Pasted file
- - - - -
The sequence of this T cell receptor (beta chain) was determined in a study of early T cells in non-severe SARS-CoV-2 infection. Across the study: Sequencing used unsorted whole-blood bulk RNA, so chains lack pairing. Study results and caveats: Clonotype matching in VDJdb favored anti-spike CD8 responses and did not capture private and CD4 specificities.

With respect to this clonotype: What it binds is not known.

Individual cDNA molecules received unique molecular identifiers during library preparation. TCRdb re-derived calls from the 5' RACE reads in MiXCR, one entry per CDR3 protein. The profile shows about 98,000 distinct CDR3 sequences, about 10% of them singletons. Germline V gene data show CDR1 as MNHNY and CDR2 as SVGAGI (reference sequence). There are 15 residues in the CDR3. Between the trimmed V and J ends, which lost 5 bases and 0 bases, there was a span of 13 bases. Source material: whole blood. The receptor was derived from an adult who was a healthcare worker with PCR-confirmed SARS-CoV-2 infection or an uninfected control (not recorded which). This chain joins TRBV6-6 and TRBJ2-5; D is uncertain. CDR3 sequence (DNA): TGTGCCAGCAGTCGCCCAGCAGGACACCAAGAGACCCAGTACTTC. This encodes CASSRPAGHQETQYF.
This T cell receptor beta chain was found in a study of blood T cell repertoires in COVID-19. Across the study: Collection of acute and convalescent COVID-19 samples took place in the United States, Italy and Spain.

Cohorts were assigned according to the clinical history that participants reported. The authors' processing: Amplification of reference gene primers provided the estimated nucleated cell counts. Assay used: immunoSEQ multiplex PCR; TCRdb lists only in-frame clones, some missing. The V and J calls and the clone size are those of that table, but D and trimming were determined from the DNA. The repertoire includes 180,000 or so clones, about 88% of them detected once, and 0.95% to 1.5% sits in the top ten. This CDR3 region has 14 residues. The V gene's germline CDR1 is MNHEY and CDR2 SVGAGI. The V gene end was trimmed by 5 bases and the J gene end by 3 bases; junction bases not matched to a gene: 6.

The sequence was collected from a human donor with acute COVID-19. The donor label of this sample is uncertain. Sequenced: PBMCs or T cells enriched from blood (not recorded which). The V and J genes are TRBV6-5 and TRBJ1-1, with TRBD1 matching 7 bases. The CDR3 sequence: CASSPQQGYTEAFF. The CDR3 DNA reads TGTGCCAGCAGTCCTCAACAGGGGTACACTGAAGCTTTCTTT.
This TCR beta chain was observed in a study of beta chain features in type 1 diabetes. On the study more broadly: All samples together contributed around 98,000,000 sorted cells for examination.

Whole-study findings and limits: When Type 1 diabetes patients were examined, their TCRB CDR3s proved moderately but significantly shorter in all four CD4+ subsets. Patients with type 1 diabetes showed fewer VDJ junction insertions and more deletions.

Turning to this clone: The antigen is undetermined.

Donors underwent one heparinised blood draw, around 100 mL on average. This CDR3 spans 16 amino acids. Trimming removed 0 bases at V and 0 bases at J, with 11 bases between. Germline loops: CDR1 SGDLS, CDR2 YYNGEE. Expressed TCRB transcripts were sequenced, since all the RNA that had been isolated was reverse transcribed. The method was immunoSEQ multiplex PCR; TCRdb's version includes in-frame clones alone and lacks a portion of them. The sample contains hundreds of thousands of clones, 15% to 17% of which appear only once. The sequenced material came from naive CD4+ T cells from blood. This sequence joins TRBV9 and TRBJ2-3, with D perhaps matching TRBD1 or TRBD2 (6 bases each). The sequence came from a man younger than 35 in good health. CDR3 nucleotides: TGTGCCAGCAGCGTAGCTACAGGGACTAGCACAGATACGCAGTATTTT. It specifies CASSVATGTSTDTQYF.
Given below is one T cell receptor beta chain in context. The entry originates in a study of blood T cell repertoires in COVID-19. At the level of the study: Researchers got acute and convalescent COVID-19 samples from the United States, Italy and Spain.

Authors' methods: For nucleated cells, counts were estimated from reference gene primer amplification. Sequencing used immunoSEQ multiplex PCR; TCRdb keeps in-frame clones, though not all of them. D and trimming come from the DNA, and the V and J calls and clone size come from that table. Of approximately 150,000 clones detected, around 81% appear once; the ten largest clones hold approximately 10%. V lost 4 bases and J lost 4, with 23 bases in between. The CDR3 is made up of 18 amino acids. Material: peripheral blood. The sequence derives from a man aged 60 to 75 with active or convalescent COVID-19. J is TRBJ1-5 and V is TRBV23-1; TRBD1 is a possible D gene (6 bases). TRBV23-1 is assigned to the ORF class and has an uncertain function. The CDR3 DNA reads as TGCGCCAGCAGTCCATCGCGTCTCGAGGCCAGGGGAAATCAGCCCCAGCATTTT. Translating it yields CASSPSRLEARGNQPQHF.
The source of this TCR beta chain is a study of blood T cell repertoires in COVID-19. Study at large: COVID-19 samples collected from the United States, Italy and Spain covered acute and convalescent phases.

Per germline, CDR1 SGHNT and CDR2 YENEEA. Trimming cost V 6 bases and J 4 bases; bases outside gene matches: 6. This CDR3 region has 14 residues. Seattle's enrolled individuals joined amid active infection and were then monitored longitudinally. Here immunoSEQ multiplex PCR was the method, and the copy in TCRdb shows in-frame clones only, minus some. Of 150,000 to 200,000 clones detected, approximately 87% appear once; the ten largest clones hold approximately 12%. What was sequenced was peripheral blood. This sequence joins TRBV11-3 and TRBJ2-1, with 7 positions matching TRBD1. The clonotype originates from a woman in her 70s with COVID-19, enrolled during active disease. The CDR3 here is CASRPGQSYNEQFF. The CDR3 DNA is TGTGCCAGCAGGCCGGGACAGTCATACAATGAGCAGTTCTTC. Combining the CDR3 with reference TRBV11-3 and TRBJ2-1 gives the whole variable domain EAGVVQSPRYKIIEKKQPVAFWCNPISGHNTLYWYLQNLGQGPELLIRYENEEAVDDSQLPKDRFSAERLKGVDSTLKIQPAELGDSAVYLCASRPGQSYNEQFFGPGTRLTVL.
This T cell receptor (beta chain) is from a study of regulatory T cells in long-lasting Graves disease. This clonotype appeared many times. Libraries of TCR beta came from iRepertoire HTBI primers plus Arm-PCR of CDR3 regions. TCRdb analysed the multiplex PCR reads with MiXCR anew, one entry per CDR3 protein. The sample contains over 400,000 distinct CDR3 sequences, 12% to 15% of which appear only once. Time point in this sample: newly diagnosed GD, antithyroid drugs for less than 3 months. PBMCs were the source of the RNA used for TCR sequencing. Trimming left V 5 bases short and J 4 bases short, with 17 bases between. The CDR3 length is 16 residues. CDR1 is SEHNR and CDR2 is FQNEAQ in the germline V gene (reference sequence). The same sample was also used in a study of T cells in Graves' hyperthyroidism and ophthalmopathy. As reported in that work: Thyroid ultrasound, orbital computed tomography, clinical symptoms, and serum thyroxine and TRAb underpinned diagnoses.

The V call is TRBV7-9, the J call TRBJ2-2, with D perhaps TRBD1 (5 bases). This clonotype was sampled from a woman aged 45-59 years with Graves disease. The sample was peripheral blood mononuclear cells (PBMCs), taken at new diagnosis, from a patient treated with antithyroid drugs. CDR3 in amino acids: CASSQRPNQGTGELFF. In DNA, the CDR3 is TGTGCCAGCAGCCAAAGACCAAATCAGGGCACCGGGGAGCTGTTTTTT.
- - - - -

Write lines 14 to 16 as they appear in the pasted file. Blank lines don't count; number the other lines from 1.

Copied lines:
Per germline, CDR1 SGHNT and CDR2 YENEEA. Trimming cost V 6 bases and J 4 bases; bases outside gene matches: 6. This CDR3 region has 14 residues. Seattle's enrolled individuals joined amid active infection and were then monitored longitudinally. Here immunoSEQ multiplex PCR was the method, and the copy in TCRdb shows in-frame clones only, minus some. Of 150,000 to 200,000 clones detected, approximately 87% appear once; the ten largest clones hold approximately 12%. What was sequenced was peripheral blood. This sequence joins TRBV11-3 and TRBJ2-1, with 7 positions matching TRBD1. The clonotype originates from a woman in her 70s with COVID-19, enrolled during active disease. The CDR3 here is CASRPGQSYNEQFF. The CDR3 DNA is TGTGCCAGCAGGCCGGGACAGTCATACAATGAGCAGTTCTTC. Combining the CDR3 with reference TRBV11-3 and TRBJ2-1 gives the whole variable domain EAGVVQSPRYKIIEKKQPVAFWCNPISGHNTLYWYLQNLGQGPELLIRYENEEAVDDSQLPKDRFSAERLKGVDSTLKIQPAELGDSAVYLCASRPGQSYNEQFFGPGTRLTVL.
This T cell receptor (beta chain) is from a study of regulatory T cells in long-lasting Graves disease. This clonotype appeared many times. Libraries of TCR beta came from iRepertoire HTBI primers plus Arm-PCR of CDR3 regions. TCRdb analysed the multiplex PCR reads with MiXCR anew, one entry per CDR3 protein. The sample contains over 400,000 distinct CDR3 sequences, 12% to 15% of which appear only once. Time point in this sample: newly diagnosed GD, antithyroid drugs for less than 3 months. PBMCs were the source of the RNA used for TCR sequencing. Trimming left V 5 bases short and J 4 bases short, with 17 bases between. The CDR3 length is 16 residues. CDR1 is SEHNR and CDR2 is FQNEAQ in the germline V gene (reference sequence). The same sample was also used in a study of T cells in Graves' hyperthyroidism and ophthalmopathy. As reported in that work: Thyroid ultrasound, orbital computed tomography, clinical symptoms, and serum thyroxine and TRAb underpinned diagnoses.

The V call is TRBV7-9, the J call TRBJ2-2, with D perhaps TRBD1 (5 bases). This clonotype was sampled from a woman aged 45-59 years with Graves disease. The sample was peripheral blood mononuclear cells (PBMCs), taken at new diagnosis, from a patient treated with antithyroid drugs. CDR3 in amino acids: CASSQRPNQGTGELFF. In DNA, the CDR3 is TGTGCCAGCAGCCAAAGACCAAATCAGGGCACCGGGGAGCTGTTTTTT.